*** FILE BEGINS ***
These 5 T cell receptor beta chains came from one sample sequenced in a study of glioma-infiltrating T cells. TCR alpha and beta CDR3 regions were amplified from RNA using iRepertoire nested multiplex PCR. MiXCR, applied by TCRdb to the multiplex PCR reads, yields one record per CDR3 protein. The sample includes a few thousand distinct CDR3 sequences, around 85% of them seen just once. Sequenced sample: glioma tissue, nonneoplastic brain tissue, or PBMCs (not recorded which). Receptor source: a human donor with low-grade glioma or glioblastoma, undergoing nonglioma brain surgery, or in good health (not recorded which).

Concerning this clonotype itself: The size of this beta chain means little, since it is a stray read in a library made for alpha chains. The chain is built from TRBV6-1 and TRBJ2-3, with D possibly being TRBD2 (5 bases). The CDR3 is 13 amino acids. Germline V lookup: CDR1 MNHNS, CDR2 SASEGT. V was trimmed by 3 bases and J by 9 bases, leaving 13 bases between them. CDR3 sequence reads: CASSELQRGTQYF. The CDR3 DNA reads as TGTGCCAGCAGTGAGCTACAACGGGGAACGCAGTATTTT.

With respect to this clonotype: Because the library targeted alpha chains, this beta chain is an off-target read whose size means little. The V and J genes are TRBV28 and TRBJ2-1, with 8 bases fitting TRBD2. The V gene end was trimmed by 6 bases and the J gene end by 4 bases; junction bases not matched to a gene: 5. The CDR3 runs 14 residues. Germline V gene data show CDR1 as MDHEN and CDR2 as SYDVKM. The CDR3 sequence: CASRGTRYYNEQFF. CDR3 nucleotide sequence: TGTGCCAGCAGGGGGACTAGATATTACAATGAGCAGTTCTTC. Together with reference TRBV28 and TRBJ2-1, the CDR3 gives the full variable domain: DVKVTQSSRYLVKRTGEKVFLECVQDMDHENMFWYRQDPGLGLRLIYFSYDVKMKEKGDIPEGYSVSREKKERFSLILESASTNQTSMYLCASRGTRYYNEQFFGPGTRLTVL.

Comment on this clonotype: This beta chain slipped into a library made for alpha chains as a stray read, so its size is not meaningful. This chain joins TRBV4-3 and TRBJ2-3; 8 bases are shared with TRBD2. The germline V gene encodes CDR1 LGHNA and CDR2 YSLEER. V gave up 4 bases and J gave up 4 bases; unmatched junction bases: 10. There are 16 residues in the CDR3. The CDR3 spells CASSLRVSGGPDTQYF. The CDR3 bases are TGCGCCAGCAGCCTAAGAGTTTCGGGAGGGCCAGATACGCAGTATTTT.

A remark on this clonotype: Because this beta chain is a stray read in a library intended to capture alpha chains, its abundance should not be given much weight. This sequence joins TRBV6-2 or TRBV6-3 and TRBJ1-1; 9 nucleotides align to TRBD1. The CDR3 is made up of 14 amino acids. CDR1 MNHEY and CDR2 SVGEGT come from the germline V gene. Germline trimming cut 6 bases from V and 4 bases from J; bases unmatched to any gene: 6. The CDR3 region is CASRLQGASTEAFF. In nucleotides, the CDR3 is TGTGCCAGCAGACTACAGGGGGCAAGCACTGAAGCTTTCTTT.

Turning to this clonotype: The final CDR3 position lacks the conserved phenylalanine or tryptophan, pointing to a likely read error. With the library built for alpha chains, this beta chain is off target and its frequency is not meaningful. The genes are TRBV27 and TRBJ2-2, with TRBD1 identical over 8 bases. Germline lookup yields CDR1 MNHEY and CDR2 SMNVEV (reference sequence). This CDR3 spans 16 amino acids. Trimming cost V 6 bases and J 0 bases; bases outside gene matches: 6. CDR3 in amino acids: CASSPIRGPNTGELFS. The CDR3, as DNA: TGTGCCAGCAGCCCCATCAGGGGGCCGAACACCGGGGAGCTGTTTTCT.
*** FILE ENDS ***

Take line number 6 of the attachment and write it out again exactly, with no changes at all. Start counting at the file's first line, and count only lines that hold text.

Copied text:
Turning to this clonotype: The final CDR3 position lacks the conserved phenylalanine or tryptophan, pointing to a likely read error. With the library built for alpha chains, this beta chain is off target and its frequency is not meaningful. The genes are TRBV27 and TRBJ2-2, with TRBD1 identical over 8 bases. Germline lookup yields CDR1 MNHEY and CDR2 SMNVEV (reference sequence). This CDR3 spans 16 amino acids. Trimming cost V 6 bases and J 0 bases; bases outside gene matches: 6. CDR3 in amino acids: CASSPIRGPNTGELFS. The CDR3, as DNA: TGTGCCAGCAGCCCCATCAGGGGGCCGAACACCGGGGAGCTGTTTTCT.